• Jul 12 2019
  • |
  • Category: CAFC Updates

In two inter partes review proceedings requested by Samsung, the Patent Trial and Appeal Board upheld all challenged claims of U.S. Patent 8,917,772 , which is owned by Infobridge and relates encoding and decoding video data for constructing a merge list. The Board upheld the claims because it found that Samsung failed to show that a certain prior art reference was publicly accessible before the ’772 patent’s critical date and thus could not be considered prior art. Samsung appeals the Board’s decisions, insisting that it has standing to do so and arguing, among other things, that the Board applied the wrong legal standard in assessing public accessibility. The ’772 patent is licensed as part of a “pool” of patents, including some owned by Samsung, that have been declared essential to the High Efficiency Video Coding (H.265) standard. Members of the pool, like Samsung, therefore stand to gain if another pool patent is invalidated and removed from the pool,providing the kind of ‘concrete and particularized’ economic injury that satisfies the Article III requirement and conferring standing. With respect to public accessibility of websites, the CAFC notes that while indexing is not required to show that a work is publicly accessible, some evidence that a person of ordinary skill could have reasonably found the website and then found the reference on that website is critical. A work is not publicly accessible if the only people who know how to find it are the ones who created it. The standard for public accessibility is whether a person of ordinary skill in the art could, after exercising reasonable diligence, access a reference. Thus, a petitioner need not establish that specific persons actually accessed or received a work to show that the work was publicly accessible. Ultimately, the Board applied an erroneous legal standard in concluding that the listserv email did not make the WD4 reference publicly accessible. The CAFC therefore vacates the Board’s findings on this point and remands for further proceedings.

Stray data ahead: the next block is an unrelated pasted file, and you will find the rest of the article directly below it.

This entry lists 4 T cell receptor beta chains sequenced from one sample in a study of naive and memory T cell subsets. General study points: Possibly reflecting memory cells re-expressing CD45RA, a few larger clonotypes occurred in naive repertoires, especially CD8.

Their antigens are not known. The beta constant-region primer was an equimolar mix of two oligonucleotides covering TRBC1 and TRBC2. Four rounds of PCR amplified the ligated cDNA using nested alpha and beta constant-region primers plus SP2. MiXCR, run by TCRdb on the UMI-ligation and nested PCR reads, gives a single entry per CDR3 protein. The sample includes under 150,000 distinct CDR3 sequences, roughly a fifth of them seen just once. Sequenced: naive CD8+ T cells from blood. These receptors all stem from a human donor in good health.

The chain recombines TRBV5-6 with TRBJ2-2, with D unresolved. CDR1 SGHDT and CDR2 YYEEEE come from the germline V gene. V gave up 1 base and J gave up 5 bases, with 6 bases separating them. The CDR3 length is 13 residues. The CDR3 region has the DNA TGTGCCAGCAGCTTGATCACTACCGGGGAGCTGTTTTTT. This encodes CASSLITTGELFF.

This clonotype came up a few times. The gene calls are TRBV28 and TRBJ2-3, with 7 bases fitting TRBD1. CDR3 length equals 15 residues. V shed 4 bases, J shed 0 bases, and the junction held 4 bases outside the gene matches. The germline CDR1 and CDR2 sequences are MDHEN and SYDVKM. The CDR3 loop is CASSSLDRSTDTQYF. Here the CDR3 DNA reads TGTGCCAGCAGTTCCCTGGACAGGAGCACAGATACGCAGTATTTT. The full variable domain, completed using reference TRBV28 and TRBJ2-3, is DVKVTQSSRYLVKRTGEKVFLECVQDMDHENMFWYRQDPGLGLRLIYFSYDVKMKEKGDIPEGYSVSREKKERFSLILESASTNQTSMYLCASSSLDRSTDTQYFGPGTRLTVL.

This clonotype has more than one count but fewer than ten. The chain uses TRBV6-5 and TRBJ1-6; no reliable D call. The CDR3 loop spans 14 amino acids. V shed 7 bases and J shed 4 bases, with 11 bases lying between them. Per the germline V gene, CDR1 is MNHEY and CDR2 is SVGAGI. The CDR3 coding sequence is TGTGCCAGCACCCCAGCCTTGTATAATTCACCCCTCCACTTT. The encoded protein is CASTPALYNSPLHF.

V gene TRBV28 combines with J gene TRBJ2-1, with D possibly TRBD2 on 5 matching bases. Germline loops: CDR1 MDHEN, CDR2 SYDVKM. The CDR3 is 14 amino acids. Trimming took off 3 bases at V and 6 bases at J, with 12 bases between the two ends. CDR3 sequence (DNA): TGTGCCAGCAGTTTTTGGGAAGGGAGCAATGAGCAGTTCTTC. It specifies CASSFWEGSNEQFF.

View Decision